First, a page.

I didn’t have the heart to post a picture of a mangy-looking mutt, so you’ll have to live with a weird looking Pug instead. But what I’m really here to discuss this time around is the use of two adjectives in a sentence.

When you need to describe something using more than one adjective – let’s start with “the red, big book” – first you need the subject of the sentence: 

หนังสือ
/nǎng~sʉ̌ʉ/
(book)

 Next, we need the adjectives that describe the book:

สีแดง
/sǐi dɛɛng/
(color red)

ใหญ่
/yài/
(large, big)

With our noun set and two adjectives in tow, we typically think that we can mash these words together and everything will be hunky dory. Unfortunately, that’s not quite the case. What is missing, and understandably is very confusing, is the use of a classifier for the subject of the sentence.

(On a side note, the picture of another Pug on the classifier page is absolutely unintentional and a lucky coincidence. Anyway…)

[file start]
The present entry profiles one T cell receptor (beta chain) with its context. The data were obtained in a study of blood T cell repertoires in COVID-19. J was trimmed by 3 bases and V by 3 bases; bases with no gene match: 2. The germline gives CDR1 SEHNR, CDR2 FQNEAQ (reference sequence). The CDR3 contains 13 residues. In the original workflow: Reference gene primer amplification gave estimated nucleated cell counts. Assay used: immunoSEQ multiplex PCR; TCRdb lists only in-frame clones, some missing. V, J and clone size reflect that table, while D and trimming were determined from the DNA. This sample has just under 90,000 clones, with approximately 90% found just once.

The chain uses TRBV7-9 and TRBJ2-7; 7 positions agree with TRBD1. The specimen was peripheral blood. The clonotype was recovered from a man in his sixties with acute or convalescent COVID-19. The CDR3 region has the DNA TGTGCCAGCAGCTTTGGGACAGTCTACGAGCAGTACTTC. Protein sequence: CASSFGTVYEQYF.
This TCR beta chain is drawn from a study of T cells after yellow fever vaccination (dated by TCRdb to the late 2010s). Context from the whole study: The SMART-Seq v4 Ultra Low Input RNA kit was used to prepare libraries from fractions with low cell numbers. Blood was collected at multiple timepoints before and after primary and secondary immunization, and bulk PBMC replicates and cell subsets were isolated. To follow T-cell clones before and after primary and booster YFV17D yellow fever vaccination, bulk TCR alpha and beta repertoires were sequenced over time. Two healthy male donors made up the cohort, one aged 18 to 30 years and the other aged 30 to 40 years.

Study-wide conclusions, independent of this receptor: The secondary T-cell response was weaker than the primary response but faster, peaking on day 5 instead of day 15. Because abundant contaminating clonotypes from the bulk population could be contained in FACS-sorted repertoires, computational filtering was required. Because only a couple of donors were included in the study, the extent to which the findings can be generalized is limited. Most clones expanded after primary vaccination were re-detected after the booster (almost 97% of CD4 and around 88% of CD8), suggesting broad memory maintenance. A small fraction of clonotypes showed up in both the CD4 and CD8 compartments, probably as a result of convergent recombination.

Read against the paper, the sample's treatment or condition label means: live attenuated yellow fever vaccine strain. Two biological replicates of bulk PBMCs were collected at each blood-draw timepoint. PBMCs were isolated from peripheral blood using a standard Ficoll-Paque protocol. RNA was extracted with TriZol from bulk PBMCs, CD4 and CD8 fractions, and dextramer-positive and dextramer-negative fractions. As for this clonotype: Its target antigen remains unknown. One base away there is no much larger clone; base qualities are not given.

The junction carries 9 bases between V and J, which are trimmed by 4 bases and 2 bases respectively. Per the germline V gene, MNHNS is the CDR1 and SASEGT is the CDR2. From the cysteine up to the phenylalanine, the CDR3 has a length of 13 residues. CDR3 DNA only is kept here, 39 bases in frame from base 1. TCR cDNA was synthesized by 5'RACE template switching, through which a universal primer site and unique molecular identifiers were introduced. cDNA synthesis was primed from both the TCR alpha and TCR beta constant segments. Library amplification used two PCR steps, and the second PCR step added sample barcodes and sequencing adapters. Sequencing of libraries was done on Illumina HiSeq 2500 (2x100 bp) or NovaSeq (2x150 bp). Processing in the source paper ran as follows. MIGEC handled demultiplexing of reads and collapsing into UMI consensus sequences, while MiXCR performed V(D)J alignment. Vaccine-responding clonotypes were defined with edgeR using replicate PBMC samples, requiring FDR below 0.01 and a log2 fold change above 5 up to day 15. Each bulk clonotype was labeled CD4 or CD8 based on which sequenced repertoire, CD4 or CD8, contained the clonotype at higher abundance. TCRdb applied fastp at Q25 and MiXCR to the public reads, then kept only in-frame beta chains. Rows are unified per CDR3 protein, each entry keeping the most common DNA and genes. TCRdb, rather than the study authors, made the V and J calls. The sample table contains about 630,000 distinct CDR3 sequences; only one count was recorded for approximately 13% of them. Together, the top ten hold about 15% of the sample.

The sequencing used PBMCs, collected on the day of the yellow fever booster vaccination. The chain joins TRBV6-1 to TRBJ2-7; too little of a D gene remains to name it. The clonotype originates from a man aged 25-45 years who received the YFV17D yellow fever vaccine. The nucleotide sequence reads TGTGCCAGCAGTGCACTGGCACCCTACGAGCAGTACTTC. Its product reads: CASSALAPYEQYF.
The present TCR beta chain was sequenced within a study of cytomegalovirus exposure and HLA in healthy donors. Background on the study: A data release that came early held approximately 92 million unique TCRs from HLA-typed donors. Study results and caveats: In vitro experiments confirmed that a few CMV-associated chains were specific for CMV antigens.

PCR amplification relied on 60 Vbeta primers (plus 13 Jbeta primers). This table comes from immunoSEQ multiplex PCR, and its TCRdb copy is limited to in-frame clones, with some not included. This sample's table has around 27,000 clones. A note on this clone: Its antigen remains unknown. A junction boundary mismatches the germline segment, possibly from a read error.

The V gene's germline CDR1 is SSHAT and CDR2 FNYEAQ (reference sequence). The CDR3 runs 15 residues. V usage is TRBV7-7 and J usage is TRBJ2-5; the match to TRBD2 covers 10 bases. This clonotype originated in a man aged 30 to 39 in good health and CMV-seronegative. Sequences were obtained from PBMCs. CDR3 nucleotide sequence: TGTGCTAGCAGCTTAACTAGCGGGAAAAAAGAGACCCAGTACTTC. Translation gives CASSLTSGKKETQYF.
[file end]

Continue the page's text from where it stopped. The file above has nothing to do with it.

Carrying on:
Classifiers are a pain in the butt and I don’t want to go into much detail on their use here; suffice it to say that you need to add the classifier in between the first and second adjective. In this case, the classifier for a book is:

 เล่ม
/lêm/
(classifier for “book”)

Now that you have the classifier, all you have to do it insert it in between the adjectives. Doing so gives us this:

หนังสือสีแดงเล่มใหญ่
/nǎng~sʉ̌ʉ sǐi dɛɛng lêm yài/
(book color red “classifier for book” big)
The red, big book.

To my knowledge, the order of adjectives doesn’t really matter, so long as the classifier is in there.

Here is one more, the one that this article is titled after: That Old, Dirty Dog

สุนัขแก่ตัวนั้นสกปรก
/sù~nák gɛ̀ɛ dtua nán sòk~gà~bpròk /
(Dog old “classifier for dog” that dirty)
That old, dirty dog.

Don’t let the word “that” confuse you in regards to its placement. Just remember to add those words (demonstrative adjectives or whatever you want to call them) after the classifier and you’ll be fine!